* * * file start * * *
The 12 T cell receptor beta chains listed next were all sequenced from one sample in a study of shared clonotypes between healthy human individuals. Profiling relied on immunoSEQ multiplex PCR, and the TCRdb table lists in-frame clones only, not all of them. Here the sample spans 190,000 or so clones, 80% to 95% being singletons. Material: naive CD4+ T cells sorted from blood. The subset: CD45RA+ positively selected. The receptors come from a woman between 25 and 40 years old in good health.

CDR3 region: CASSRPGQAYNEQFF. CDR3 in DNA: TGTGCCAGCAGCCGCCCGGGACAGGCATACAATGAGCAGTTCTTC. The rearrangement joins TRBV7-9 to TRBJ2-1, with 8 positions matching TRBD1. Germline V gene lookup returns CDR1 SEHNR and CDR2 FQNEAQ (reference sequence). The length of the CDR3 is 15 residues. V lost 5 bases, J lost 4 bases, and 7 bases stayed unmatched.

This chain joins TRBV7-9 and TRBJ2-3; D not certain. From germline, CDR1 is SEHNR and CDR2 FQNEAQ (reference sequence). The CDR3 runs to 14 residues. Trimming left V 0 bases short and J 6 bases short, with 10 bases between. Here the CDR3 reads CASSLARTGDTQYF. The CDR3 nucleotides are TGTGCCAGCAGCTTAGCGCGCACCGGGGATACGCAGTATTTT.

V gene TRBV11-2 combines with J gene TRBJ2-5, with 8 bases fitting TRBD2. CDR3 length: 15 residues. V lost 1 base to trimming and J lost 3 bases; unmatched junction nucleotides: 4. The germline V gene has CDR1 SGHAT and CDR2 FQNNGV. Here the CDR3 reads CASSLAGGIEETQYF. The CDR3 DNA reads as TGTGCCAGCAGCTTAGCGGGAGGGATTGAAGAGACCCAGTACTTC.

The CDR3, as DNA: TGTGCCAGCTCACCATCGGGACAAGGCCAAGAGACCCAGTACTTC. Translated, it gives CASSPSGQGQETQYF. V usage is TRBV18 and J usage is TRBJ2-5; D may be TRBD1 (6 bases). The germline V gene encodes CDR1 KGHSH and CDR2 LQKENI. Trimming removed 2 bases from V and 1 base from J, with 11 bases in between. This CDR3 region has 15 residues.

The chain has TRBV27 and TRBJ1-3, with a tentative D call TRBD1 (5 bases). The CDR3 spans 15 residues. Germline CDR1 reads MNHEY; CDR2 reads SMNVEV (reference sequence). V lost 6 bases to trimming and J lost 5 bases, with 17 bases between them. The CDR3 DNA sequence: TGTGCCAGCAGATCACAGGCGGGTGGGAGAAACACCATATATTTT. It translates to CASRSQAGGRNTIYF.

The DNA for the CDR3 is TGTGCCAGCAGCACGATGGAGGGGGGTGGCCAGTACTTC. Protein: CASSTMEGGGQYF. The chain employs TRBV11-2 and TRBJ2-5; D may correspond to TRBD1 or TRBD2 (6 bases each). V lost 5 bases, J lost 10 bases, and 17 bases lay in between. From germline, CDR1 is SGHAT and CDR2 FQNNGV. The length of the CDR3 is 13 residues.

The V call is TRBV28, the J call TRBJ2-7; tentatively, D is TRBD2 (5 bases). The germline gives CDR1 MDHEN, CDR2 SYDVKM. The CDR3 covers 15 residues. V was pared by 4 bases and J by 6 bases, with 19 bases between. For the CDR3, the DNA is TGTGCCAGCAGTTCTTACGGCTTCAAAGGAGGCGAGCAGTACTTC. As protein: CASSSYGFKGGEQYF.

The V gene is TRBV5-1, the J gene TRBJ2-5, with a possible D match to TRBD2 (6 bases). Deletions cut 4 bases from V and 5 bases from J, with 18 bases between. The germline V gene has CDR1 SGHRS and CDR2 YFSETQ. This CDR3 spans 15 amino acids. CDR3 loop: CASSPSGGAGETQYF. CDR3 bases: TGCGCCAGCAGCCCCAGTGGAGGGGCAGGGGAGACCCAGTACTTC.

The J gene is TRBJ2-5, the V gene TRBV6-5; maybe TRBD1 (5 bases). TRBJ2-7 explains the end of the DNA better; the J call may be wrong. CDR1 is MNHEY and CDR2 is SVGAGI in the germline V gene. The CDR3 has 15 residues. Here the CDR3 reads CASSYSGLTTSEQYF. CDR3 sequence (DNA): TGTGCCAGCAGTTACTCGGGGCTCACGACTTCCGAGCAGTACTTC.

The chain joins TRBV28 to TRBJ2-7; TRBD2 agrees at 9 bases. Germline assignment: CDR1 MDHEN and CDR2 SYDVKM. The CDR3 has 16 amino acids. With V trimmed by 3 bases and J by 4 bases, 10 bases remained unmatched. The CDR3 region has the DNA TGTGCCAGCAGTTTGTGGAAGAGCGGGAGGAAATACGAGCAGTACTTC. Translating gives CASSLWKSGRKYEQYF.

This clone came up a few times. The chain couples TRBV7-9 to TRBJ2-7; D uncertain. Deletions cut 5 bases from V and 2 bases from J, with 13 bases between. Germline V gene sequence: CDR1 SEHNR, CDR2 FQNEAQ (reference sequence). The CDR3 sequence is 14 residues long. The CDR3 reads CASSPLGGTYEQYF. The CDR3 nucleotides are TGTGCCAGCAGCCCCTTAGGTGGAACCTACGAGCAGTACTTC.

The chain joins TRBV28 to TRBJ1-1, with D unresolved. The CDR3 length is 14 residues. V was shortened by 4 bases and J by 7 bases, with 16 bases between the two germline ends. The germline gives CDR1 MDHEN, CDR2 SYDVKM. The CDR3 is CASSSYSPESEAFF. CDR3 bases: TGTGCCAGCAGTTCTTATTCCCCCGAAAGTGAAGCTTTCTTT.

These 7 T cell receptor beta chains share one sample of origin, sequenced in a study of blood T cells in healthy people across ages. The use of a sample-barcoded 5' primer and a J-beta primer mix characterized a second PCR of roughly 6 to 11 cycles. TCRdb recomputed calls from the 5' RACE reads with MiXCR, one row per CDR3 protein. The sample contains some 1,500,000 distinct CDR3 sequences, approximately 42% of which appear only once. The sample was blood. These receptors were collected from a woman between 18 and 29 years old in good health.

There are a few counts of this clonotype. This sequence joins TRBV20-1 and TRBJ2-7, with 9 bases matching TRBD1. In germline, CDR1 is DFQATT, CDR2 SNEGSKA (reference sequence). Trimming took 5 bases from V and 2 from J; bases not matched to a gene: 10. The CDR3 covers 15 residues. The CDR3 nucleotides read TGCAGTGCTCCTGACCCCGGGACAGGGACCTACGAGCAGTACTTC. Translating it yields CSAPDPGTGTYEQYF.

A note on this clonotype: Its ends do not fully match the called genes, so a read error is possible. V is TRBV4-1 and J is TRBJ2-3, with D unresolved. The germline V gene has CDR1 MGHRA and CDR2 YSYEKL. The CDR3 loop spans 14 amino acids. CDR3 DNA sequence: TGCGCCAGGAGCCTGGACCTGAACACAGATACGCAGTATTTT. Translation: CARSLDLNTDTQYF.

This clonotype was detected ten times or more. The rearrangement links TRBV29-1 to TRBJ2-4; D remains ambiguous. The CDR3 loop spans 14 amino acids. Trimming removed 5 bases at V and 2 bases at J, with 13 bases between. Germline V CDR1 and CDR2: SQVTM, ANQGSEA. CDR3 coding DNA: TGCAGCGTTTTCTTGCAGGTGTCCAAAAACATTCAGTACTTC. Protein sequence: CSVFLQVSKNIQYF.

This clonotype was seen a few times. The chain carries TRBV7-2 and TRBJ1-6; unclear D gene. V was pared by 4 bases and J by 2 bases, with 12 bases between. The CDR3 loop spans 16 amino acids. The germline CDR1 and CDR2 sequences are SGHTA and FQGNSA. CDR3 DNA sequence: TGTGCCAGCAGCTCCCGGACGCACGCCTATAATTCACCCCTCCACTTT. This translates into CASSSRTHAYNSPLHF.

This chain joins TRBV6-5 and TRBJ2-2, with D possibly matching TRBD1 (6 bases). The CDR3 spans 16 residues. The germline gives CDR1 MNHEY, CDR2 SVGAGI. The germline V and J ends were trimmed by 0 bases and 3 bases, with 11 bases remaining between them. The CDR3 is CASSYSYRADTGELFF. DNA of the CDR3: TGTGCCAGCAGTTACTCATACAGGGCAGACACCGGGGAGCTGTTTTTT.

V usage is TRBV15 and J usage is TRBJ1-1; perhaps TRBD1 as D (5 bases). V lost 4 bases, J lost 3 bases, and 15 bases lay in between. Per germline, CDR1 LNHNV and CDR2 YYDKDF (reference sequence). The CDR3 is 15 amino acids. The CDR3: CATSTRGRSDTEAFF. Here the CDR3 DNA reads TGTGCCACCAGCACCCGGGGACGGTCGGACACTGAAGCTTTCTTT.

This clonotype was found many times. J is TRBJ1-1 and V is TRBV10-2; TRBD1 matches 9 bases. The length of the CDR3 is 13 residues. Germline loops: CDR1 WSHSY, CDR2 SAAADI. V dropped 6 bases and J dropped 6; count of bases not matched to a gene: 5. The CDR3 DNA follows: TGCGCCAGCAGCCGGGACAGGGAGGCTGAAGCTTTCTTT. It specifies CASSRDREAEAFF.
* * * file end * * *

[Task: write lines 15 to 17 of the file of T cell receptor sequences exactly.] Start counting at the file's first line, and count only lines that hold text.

There are a few counts of this clonotype. This sequence joins TRBV20-1 and TRBJ2-7, with 9 bases matching TRBD1. In germline, CDR1 is DFQATT, CDR2 SNEGSKA (reference sequence). Trimming took 5 bases from V and 2 from J; bases not matched to a gene: 10. The CDR3 covers 15 residues. The CDR3 nucleotides read TGCAGTGCTCCTGACCCCGGGACAGGGACCTACGAGCAGTACTTC. Translating it yields CSAPDPGTGTYEQYF.

A note on this clonotype: Its ends do not fully match the called genes, so a read error is possible. V is TRBV4-1 and J is TRBJ2-3, with D unresolved. The germline V gene has CDR1 MGHRA and CDR2 YSYEKL. The CDR3 loop spans 14 amino acids. CDR3 DNA sequence: TGCGCCAGGAGCCTGGACCTGAACACAGATACGCAGTATTTT. Translation: CARSLDLNTDTQYF.

This clonotype was detected ten times or more. The rearrangement links TRBV29-1 to TRBJ2-4; D remains ambiguous. The CDR3 loop spans 14 amino acids. Trimming removed 5 bases at V and 2 bases at J, with 13 bases between. Germline V CDR1 and CDR2: SQVTM, ANQGSEA. CDR3 coding DNA: TGCAGCGTTTTCTTGCAGGTGTCCAAAAACATTCAGTACTTC. Protein sequence: CSVFLQVSKNIQYF.